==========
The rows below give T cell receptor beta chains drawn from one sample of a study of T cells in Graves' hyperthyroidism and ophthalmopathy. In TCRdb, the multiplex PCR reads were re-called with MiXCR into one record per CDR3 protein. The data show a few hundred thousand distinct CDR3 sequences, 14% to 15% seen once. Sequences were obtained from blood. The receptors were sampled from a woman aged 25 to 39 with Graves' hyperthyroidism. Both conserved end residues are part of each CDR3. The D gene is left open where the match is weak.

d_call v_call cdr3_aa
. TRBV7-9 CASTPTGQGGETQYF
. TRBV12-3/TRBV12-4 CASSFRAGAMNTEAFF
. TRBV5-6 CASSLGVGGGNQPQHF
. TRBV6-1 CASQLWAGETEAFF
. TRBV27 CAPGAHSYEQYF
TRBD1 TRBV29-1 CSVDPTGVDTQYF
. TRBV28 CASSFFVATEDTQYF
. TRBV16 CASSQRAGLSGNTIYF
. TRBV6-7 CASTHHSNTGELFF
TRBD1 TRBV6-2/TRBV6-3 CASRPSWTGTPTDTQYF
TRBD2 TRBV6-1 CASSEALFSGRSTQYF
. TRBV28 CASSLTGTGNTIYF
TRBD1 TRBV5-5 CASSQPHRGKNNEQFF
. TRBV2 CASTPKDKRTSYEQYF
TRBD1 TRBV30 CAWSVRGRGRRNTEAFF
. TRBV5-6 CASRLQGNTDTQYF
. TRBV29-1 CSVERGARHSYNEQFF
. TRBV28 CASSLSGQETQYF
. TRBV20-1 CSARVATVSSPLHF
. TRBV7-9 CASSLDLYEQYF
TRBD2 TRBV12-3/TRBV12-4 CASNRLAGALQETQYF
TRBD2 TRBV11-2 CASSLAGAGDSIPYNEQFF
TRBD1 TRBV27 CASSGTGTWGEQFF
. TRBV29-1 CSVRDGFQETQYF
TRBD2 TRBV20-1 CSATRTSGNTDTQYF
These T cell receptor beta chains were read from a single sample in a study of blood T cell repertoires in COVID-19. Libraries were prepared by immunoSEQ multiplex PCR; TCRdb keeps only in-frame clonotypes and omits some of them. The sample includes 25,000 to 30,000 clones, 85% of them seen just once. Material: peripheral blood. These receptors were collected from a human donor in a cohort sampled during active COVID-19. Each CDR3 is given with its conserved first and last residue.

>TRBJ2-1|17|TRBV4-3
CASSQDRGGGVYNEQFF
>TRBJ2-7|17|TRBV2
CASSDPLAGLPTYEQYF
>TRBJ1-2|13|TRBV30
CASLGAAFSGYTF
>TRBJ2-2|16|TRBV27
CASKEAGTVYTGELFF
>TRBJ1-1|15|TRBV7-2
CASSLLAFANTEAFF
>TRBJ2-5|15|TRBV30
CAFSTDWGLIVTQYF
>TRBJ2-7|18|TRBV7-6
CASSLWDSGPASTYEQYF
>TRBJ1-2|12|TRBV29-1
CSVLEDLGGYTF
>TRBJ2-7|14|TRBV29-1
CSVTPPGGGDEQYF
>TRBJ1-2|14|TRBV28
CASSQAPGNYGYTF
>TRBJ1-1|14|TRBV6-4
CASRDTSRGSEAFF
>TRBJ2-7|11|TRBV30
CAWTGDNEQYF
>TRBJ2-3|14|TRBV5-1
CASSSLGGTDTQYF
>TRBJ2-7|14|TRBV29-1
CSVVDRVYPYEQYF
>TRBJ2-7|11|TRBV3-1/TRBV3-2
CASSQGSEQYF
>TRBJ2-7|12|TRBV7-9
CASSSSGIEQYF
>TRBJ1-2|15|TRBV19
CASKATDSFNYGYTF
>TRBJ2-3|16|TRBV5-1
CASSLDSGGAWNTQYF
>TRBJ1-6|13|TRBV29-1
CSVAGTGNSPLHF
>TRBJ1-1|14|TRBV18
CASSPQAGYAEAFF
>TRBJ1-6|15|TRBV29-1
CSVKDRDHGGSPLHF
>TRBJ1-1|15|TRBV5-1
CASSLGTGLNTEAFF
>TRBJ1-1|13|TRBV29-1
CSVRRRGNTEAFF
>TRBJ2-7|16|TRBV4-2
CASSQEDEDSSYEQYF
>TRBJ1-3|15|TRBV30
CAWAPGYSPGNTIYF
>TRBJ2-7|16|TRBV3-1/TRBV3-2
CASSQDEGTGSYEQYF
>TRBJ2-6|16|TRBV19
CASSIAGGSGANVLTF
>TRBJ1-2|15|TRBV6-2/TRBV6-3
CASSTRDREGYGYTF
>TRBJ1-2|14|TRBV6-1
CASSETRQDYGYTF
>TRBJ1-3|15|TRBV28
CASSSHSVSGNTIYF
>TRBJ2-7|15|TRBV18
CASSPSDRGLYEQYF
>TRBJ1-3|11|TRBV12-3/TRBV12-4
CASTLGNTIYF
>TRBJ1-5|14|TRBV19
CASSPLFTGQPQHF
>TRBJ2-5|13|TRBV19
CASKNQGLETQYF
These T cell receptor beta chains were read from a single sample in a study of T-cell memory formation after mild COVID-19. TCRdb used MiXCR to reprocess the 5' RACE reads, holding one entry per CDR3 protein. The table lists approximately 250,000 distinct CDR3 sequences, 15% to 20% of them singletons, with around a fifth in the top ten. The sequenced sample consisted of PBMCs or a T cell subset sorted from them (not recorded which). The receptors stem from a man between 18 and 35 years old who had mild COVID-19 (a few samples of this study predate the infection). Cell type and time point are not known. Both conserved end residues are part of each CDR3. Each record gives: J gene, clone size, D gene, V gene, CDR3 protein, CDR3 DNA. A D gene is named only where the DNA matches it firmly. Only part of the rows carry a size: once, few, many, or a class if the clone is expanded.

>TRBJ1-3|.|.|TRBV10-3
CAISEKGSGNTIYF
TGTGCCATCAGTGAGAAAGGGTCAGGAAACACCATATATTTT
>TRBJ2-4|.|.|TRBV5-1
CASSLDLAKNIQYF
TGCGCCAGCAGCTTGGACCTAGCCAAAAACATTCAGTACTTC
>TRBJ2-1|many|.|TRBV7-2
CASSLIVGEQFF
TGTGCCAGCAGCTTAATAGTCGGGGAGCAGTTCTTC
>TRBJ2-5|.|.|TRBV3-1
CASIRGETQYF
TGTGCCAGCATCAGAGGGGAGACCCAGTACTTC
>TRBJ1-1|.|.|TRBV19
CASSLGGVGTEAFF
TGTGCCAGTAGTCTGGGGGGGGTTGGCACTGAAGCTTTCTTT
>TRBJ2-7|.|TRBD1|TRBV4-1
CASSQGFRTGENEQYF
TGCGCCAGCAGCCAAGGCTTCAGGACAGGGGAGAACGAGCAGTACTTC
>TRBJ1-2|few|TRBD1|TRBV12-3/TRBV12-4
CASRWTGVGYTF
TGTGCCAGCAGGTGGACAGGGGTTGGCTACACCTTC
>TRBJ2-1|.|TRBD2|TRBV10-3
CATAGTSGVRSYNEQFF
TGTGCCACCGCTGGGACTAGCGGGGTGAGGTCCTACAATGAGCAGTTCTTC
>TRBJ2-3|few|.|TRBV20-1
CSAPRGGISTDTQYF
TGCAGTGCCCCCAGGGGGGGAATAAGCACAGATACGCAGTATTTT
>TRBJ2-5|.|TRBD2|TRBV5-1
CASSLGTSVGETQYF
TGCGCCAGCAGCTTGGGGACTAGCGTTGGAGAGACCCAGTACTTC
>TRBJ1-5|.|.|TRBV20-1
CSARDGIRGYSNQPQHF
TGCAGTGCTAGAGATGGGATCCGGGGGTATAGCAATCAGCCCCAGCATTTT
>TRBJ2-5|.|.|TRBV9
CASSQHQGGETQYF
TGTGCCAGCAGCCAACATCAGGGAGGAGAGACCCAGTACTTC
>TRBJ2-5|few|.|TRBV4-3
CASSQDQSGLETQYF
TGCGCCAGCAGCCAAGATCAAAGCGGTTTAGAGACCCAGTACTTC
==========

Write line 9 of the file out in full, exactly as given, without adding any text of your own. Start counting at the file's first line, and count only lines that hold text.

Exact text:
. TRBV28 CASSFFVATEDTQYF